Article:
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First mass vaccination clinic in South Richmond opens next week near Black, Latino neighborhoods

First mass vaccination clinic in South Richmond opens next week near Black, Latino neighborhoods

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Amy Popovich talks about efforts to increase vaccine availability to Latinx population

The first mass vaccination clinic in South Richmond is opening next Tuesday at Celebration Church on Midlothian Turnpike, a strip known for its Latino markets and taquerias.

Shots are by appointment only.

A mile from the location is George Wythe High School, whose 2020 fall enrollment is split nearly 50-50 between Black and Latino students. Nearly 1 in 6 residents in 23225, the church’s ZIP code, are Latino. More than 70% are Black.

The move is the latest in the Richmond and Henrico County health districts’ effort to vaccinate communities at the epicenter of the pandemic: Spanish-speaking Latinos, immigrants and Black residents.

As of Thursday, 1 in 3 vaccine recipients in Richmond have been Black or Latino. The groups are nearly 64% of the city’s COVID-19 cases and 81% of hospitalizations.

Three ZIP codes in South Richmond — 23234, 23225 and 23224 — were farthest from established vaccination sites at Richmond Raceway and the Arthur Ashe Center for months but have consistently represented nearly half of the city’s COVID-19 cases. They hold the largest nonwhite populations in Richmond.

“It’s a logical location,” said James Reid, a pastor at Celebration Church. “We just like serving the community. That’s where our heart is and what we do.”

The space is a 120,000-square-foot building with hundreds of parking spaces, which Reid said will help handle “whatever flow that we have.”

Amy Popovich, nurse manager for Richmond’s and Henrico’s health departments, said the clinic is starting with between 800 and 1,000 doses per week and will operate one day a week while they assess how many people can come through safely.

How much supply goes toward intentional events for high-risk communities and other populations is “a constant moving target” as officials evaluate which individuals remain on the preregistered list, Popovich said. The health districts receive a weekly allotment of about 12,000 vaccines.

The clinic will be operating in tandem with mobile clinics and Second Baptist Church’s ongoing events off Broad Rock Boulevard, which is lined with tortillerias and Latino-owned restaurants.

Church leaders were “instrumental” in registering their congregation, conducting outreach and building trust among communities, Popovich said.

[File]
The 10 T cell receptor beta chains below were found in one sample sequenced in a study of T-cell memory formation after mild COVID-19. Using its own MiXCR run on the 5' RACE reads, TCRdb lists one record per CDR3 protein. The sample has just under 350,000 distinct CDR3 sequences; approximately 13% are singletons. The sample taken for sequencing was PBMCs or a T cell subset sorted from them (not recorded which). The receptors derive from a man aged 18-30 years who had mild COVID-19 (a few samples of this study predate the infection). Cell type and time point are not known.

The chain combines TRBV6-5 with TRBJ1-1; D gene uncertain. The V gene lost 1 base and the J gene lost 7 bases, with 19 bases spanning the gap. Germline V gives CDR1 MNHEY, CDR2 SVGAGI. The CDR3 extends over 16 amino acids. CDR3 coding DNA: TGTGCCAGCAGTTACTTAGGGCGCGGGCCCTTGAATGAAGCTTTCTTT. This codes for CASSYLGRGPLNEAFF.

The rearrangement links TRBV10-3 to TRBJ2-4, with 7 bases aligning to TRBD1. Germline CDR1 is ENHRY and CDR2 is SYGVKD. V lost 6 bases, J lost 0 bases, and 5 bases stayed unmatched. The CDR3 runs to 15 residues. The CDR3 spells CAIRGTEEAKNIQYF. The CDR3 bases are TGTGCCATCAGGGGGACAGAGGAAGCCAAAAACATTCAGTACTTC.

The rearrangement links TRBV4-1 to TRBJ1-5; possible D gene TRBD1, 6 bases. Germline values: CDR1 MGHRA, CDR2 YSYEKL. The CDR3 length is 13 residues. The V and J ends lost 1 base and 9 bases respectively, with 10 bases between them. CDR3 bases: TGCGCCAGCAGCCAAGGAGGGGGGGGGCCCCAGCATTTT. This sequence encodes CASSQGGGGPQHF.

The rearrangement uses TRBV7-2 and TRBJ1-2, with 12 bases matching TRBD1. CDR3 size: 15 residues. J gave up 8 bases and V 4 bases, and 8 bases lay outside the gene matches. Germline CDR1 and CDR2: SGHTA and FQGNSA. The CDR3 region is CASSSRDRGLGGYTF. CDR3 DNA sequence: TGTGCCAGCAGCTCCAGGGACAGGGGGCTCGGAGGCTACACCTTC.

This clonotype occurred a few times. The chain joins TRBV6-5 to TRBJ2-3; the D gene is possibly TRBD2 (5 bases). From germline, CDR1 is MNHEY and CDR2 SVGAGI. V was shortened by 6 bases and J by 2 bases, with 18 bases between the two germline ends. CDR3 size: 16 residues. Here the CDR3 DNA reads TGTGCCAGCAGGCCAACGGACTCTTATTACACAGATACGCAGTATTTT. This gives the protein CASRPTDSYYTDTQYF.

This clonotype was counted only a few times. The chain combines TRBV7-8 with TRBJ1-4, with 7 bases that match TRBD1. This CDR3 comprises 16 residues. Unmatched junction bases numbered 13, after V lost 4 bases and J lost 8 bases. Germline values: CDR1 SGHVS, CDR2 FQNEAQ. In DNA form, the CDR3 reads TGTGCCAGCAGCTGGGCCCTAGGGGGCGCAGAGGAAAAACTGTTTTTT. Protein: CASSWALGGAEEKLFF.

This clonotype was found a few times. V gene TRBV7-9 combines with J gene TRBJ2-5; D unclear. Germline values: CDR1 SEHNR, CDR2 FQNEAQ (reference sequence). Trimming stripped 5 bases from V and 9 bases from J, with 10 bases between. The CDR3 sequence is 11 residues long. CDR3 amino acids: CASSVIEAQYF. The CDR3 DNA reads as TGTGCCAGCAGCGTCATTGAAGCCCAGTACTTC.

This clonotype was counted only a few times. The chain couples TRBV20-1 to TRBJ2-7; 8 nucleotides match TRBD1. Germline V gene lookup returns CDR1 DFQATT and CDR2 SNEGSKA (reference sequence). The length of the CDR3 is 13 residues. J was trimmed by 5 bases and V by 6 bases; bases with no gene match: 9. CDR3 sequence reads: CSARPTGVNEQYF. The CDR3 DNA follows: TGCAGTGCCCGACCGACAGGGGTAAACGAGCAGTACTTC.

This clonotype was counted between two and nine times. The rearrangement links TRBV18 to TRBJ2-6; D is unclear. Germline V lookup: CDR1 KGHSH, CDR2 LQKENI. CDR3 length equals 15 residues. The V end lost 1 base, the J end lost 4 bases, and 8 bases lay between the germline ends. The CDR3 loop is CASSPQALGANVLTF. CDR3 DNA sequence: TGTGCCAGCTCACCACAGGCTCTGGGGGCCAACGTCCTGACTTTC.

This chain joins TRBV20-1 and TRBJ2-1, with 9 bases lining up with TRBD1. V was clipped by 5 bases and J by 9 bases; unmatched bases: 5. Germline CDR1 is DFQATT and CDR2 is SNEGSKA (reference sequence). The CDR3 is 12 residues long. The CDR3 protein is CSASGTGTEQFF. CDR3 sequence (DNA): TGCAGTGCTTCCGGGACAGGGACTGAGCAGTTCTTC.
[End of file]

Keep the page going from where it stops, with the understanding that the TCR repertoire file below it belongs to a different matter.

Through its 10-week Feed the Seniors program, Second Baptist was able to contact the church’s older residents.

“Pastor [Ralph Steven] Hodge and our 95-year-old church mother were the first to be vaccinated at our church,” said pastor Marc Jolley. “This set the stage for other seniors and baby boomers.”

As of March 6, Second Baptist had vaccinated 1,400 residents and is one of six community hubs that will operate in the localities throughout spring and summer. Another one in eastern Henrico will soon be announced.

In addition to people offering up their buildings, sites are determined by identifying ZIP codes with high COVID-19 cases and hospitalization rates and using the Social Vulnerability Index tool from the Centers for Disease Control and Prevention.

But as local health districts — including Chesterfield and Chickahominy — begin vaccinating the rest of Phase 1b, community health workers are reporting a remaining hesitancy among Richmond-area Latinos.

Nationally, refusal remains highest among Republicans, according to the Kaiser Family Foundation.

Ninth District Councilman Michael Jones, who has repeatedly criticized the limited opportunities for vaccinations south of the James River, said Thursday that he has seen how making locations more accessible has helped quell confusion and concerns. And as with Second Baptist Church, seeing fellow community members get vaccinated could curb misinformation, Jones added.

“They saw different leaders in their community doing it. You had local faith leaders, African American faith leaders, calling around, making it accessible,” Jones said. “So this is the perfect location to reach the Latinx community, and it’s the right thing to do.”

But the outreach has to continue, he said.

Jones said that while visiting Abuelita’s on Midlothian Turnpike, a 3-minute drive from Celebration Church, owner Karina Benavides said she and her staff have registered for vaccinations and are awaiting sign-ups.

Richmond and Henrico have included restaurant workers in Phase 1b. The state has not.

Popovich said that in Richmond and Henrico, outreach efforts have included hiring more community health workers and building on partnerships with Oscar Contreras at Radio Poder, a Spanish radio station; Karla Ramos, manager at Richmond’s Office of Multicultural Affairs; and Tanya Gonzalez, executive director at Sacred Heart Center.

Partnership forms between Richmond/Henrico Health Districts and GRTC to help with transportation to events

Last week, GRTC announced that the transit system will ensure that transportation to vaccination sites will not be an issue and will provide on-demand rides made possible with CARES Act funding. Community health workers or someone at the major sites will help connect residents to book the service if needed.

As of Thursday, more than 20% of Richmond and Henrico’s population had received a first dose. Statewide, the percentage was about 22.2%, and nearly 3 million Virginians have been vaccinated.

Richmond Mayor Levar Stoney gets his Pfizer COVID vaccine

(804) 649-6103

Twitter: @sabrinaamorenoo


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